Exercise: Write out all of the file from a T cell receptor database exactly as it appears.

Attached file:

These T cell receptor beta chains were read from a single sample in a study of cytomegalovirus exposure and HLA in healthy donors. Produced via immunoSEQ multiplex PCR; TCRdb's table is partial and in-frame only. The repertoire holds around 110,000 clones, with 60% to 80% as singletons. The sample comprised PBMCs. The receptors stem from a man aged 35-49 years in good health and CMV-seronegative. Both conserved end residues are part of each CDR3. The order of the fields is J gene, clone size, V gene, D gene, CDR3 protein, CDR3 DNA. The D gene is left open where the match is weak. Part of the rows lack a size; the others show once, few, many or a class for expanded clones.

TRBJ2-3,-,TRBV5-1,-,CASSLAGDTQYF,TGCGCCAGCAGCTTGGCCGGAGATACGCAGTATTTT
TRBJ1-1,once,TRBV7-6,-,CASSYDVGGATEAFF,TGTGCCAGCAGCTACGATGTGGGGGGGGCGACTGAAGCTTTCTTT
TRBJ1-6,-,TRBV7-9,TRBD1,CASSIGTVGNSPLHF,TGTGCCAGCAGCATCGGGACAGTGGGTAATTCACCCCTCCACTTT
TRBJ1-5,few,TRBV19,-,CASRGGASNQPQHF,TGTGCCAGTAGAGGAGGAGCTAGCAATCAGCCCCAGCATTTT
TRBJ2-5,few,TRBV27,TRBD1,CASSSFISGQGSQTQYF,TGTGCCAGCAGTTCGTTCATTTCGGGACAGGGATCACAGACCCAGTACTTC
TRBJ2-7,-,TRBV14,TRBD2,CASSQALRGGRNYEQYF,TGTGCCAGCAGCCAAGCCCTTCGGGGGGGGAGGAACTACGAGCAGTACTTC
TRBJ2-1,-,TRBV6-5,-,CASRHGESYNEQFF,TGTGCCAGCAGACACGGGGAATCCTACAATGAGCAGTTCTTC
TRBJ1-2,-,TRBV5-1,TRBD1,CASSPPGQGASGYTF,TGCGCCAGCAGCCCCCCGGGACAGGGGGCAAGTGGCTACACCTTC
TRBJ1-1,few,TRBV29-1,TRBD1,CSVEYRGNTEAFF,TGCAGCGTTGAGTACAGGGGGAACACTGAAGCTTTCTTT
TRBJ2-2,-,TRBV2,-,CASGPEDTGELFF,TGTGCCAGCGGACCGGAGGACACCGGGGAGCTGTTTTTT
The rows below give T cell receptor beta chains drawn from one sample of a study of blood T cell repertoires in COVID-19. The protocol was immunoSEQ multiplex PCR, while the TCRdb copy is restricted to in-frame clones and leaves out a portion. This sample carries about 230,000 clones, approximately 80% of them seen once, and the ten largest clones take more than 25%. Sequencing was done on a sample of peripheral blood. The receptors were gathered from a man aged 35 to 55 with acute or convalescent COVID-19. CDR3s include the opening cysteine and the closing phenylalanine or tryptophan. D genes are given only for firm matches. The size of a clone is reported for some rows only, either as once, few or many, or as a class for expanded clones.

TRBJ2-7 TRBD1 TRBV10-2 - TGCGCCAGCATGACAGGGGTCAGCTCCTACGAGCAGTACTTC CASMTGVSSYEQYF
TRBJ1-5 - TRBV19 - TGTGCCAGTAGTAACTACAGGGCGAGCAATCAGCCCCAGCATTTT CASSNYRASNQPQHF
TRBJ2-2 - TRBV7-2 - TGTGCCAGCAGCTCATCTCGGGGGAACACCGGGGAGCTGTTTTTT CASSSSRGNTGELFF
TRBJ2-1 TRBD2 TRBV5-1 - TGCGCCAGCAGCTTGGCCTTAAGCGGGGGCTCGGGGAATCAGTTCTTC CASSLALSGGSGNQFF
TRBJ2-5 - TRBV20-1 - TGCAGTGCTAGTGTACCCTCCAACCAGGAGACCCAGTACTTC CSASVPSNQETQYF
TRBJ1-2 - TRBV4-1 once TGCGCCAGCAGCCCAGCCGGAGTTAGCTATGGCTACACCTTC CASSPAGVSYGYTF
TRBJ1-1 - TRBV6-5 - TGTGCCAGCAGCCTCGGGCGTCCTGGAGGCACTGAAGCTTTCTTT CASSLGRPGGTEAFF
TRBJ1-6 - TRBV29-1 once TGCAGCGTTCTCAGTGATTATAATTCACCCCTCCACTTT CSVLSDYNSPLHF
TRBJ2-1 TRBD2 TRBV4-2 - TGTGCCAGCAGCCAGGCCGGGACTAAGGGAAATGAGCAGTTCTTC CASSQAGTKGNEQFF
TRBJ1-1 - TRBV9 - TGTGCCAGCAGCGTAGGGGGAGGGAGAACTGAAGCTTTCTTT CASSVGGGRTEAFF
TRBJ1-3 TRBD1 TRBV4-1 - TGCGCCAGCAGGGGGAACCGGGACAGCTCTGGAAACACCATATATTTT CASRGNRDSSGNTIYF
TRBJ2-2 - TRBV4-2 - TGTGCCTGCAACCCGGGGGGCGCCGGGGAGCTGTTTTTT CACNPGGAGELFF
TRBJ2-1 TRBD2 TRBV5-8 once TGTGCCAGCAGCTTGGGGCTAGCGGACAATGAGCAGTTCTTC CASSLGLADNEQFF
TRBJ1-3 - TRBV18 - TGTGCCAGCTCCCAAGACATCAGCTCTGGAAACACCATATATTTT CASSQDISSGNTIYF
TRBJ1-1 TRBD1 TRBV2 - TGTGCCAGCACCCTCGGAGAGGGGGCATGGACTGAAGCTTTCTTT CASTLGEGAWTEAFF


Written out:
These T cell receptor beta chains were read from a single sample in a study of cytomegalovirus exposure and HLA in healthy donors. Produced via immunoSEQ multiplex PCR; TCRdb's table is partial and in-frame only. The repertoire holds around 110,000 clones, with 60% to 80% as singletons. The sample comprised PBMCs. The receptors stem from a man aged 35-49 years in good health and CMV-seronegative. Both conserved end residues are part of each CDR3. The order of the fields is J gene, clone size, V gene, D gene, CDR3 protein, CDR3 DNA. The D gene is left open where the match is weak. Part of the rows lack a size; the others show once, few, many or a class for expanded clones.

TRBJ2-3,-,TRBV5-1,-,CASSLAGDTQYF,TGCGCCAGCAGCTTGGCCGGAGATACGCAGTATTTT
TRBJ1-1,once,TRBV7-6,-,CASSYDVGGATEAFF,TGTGCCAGCAGCTACGATGTGGGGGGGGCGACTGAAGCTTTCTTT
TRBJ1-6,-,TRBV7-9,TRBD1,CASSIGTVGNSPLHF,TGTGCCAGCAGCATCGGGACAGTGGGTAATTCACCCCTCCACTTT
TRBJ1-5,few,TRBV19,-,CASRGGASNQPQHF,TGTGCCAGTAGAGGAGGAGCTAGCAATCAGCCCCAGCATTTT
TRBJ2-5,few,TRBV27,TRBD1,CASSSFISGQGSQTQYF,TGTGCCAGCAGTTCGTTCATTTCGGGACAGGGATCACAGACCCAGTACTTC
TRBJ2-7,-,TRBV14,TRBD2,CASSQALRGGRNYEQYF,TGTGCCAGCAGCCAAGCCCTTCGGGGGGGGAGGAACTACGAGCAGTACTTC
TRBJ2-1,-,TRBV6-5,-,CASRHGESYNEQFF,TGTGCCAGCAGACACGGGGAATCCTACAATGAGCAGTTCTTC
TRBJ1-2,-,TRBV5-1,TRBD1,CASSPPGQGASGYTF,TGCGCCAGCAGCCCCCCGGGACAGGGGGCAAGTGGCTACACCTTC
TRBJ1-1,few,TRBV29-1,TRBD1,CSVEYRGNTEAFF,TGCAGCGTTGAGTACAGGGGGAACACTGAAGCTTTCTTT
TRBJ2-2,-,TRBV2,-,CASGPEDTGELFF,TGTGCCAGCGGACCGGAGGACACCGGGGAGCTGTTTTTT
The rows below give T cell receptor beta chains drawn from one sample of a study of blood T cell repertoires in COVID-19. The protocol was immunoSEQ multiplex PCR, while the TCRdb copy is restricted to in-frame clones and leaves out a portion. This sample carries about 230,000 clones, approximately 80% of them seen once, and the ten largest clones take more than 25%. Sequencing was done on a sample of peripheral blood. The receptors were gathered from a man aged 35 to 55 with acute or convalescent COVID-19. CDR3s include the opening cysteine and the closing phenylalanine or tryptophan. D genes are given only for firm matches. The size of a clone is reported for some rows only, either as once, few or many, or as a class for expanded clones.

TRBJ2-7 TRBD1 TRBV10-2 - TGCGCCAGCATGACAGGGGTCAGCTCCTACGAGCAGTACTTC CASMTGVSSYEQYF
TRBJ1-5 - TRBV19 - TGTGCCAGTAGTAACTACAGGGCGAGCAATCAGCCCCAGCATTTT CASSNYRASNQPQHF
TRBJ2-2 - TRBV7-2 - TGTGCCAGCAGCTCATCTCGGGGGAACACCGGGGAGCTGTTTTTT CASSSSRGNTGELFF
TRBJ2-1 TRBD2 TRBV5-1 - TGCGCCAGCAGCTTGGCCTTAAGCGGGGGCTCGGGGAATCAGTTCTTC CASSLALSGGSGNQFF
TRBJ2-5 - TRBV20-1 - TGCAGTGCTAGTGTACCCTCCAACCAGGAGACCCAGTACTTC CSASVPSNQETQYF
TRBJ1-2 - TRBV4-1 once TGCGCCAGCAGCCCAGCCGGAGTTAGCTATGGCTACACCTTC CASSPAGVSYGYTF
TRBJ1-1 - TRBV6-5 - TGTGCCAGCAGCCTCGGGCGTCCTGGAGGCACTGAAGCTTTCTTT CASSLGRPGGTEAFF
TRBJ1-6 - TRBV29-1 once TGCAGCGTTCTCAGTGATTATAATTCACCCCTCCACTTT CSVLSDYNSPLHF
TRBJ2-1 TRBD2 TRBV4-2 - TGTGCCAGCAGCCAGGCCGGGACTAAGGGAAATGAGCAGTTCTTC CASSQAGTKGNEQFF
TRBJ1-1 - TRBV9 - TGTGCCAGCAGCGTAGGGGGAGGGAGAACTGAAGCTTTCTTT CASSVGGGRTEAFF
TRBJ1-3 TRBD1 TRBV4-1 - TGCGCCAGCAGGGGGAACCGGGACAGCTCTGGAAACACCATATATTTT CASRGNRDSSGNTIYF
TRBJ2-2 - TRBV4-2 - TGTGCCTGCAACCCGGGGGGCGCCGGGGAGCTGTTTTTT CACNPGGAGELFF
TRBJ2-1 TRBD2 TRBV5-8 once TGTGCCAGCAGCTTGGGGCTAGCGGACAATGAGCAGTTCTTC CASSLGLADNEQFF
TRBJ1-3 - TRBV18 - TGTGCCAGCTCCCAAGACATCAGCTCTGGAAACACCATATATTTT CASSQDISSGNTIYF
TRBJ1-1 TRBD1 TRBV2 - TGTGCCAGCACCCTCGGAGAGGGGGCATGGACTGAAGCTTTCTTT CASTLGEGAWTEAFF